TELFORD VICE at Seddon Park
FOR almost five hours here on Monday, two New Zealanders seemed in control of the third test against South Africa.
The Kiwis in command were Jeet Raval and Kane Williamson, whose partnership endured from the sixth over of a day’s play that began at noon because a wet outfield until more than an hour after tea.
The stand realised 190 runs, a New Zealand record for the second wicket in tests against South Africa, and yielded Williamson’s 17th century – which put him level with Martin Crowe as his country’s leading exponent of three-figure excellence.
Together Raval and Williamson set about reeling in South Africa’s first innings of 314; not with panache but with plenty of patience.
By stumps on the third day South Africa had fought back to reduce the home side to 321/4.
The second new ball did the trick, claiming 3/80. But it wouldn’t have without the efforts of an attack that threw themselves into the fray with renewed vigour.
That was noticeably true of Kagiso Rabada, who went wicketless for 59 in the 14 overs he bowled with the first ball and took 2/24 in seven overs with the second.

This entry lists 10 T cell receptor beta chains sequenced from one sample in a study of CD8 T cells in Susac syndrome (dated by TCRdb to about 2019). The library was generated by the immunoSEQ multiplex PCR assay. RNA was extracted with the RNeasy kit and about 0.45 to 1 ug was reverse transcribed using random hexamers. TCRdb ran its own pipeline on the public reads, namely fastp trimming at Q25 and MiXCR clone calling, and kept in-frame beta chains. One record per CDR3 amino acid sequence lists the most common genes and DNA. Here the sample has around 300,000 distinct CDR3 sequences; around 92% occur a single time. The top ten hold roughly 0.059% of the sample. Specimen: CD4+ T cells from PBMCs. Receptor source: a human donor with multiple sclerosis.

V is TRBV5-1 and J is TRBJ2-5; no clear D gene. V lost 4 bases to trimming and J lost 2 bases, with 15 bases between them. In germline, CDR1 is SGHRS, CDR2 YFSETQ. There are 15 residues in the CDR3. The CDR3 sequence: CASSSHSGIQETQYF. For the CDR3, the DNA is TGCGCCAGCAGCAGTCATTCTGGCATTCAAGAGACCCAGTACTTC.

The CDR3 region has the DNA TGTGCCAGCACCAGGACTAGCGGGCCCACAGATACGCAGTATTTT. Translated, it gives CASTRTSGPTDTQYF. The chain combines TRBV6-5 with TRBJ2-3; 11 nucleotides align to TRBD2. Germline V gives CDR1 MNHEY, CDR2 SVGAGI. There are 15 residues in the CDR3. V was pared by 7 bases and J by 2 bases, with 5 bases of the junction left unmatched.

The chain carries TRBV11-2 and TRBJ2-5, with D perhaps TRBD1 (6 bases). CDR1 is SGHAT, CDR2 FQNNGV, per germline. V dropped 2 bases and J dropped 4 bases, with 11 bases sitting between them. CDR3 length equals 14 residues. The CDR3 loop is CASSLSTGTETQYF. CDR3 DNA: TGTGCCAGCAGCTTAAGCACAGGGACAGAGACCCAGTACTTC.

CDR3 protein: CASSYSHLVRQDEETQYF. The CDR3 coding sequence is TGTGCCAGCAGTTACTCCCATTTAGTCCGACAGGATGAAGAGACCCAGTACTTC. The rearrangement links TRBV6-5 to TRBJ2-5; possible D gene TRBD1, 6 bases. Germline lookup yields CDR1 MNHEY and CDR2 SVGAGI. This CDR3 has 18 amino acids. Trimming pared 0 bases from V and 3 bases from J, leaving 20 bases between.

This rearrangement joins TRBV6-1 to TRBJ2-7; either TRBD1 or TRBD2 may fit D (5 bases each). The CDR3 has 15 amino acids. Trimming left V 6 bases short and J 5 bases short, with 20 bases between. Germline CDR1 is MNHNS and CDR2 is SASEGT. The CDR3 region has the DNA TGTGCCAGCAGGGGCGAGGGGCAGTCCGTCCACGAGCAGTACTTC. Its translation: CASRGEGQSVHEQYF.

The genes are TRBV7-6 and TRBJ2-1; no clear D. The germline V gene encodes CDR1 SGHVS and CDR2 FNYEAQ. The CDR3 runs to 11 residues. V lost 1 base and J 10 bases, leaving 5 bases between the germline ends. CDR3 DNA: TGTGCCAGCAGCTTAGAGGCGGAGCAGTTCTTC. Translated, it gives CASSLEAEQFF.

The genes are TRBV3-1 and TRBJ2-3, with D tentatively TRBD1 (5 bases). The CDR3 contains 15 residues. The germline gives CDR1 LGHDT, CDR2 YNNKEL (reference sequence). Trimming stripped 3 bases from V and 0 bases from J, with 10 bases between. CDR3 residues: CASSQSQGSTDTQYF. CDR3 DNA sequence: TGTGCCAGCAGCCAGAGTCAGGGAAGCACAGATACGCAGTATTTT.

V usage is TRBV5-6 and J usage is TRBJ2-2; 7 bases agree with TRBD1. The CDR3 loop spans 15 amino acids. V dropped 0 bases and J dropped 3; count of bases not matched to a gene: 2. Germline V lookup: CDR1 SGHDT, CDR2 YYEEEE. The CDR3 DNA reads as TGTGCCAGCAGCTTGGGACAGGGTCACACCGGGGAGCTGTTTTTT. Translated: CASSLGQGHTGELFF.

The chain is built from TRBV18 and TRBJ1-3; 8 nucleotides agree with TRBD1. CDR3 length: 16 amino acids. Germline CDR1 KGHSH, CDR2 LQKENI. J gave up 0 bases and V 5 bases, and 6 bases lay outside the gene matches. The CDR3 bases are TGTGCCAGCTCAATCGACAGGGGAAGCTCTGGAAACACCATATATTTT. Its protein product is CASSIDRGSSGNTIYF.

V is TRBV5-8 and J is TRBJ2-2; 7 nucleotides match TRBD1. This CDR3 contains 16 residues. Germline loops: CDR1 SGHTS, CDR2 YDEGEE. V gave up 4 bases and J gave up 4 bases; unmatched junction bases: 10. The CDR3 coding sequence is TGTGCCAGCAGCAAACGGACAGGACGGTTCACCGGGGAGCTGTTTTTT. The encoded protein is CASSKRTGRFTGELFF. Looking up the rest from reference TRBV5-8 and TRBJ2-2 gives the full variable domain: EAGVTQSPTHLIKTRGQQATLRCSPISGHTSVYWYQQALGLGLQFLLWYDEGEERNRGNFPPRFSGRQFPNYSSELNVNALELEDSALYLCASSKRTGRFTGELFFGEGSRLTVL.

The contest, then, is poised and will remain so as long as it continues to dodge significant interference from rain that seemed to swirl all around the ground on Monday.
New Zealand resumed on 67 without loss, and Tom Latham whittled away successfully at the the eight more runs he needed to reach his 13th half-century.
Seven balls later he was caught behind by Quinton de Kock’s one-handed dive to his left after pushing unconvincingly at an angled delivery from Morne Morkel.
Another Morkel delivery and another De Kock one-handed dive, this time to his right to snag an inside edge, removed Raval for 88, his highest score and the product of more than six-and-a-half hours of mostly solid batting.
Three overs later Neil Broom shouldered arms and was trapped in front by Rabada, who had Henry Nicholls caught behind off the glove with his next ball.
Williamson stood as tall as his 1.73 metres would allow him to through all that, and will battle on on Tuesday on 148 not out.
So far he has batted for more than five-and-a-half hours, faced 216 balls and hit 14 fours and three sixes, and with his trademark understatement.
New Zealand’s captain epitomises the martial art of speaking quietly while carrying a big stick, and South Africa know his wicket could be the knockout blow they need.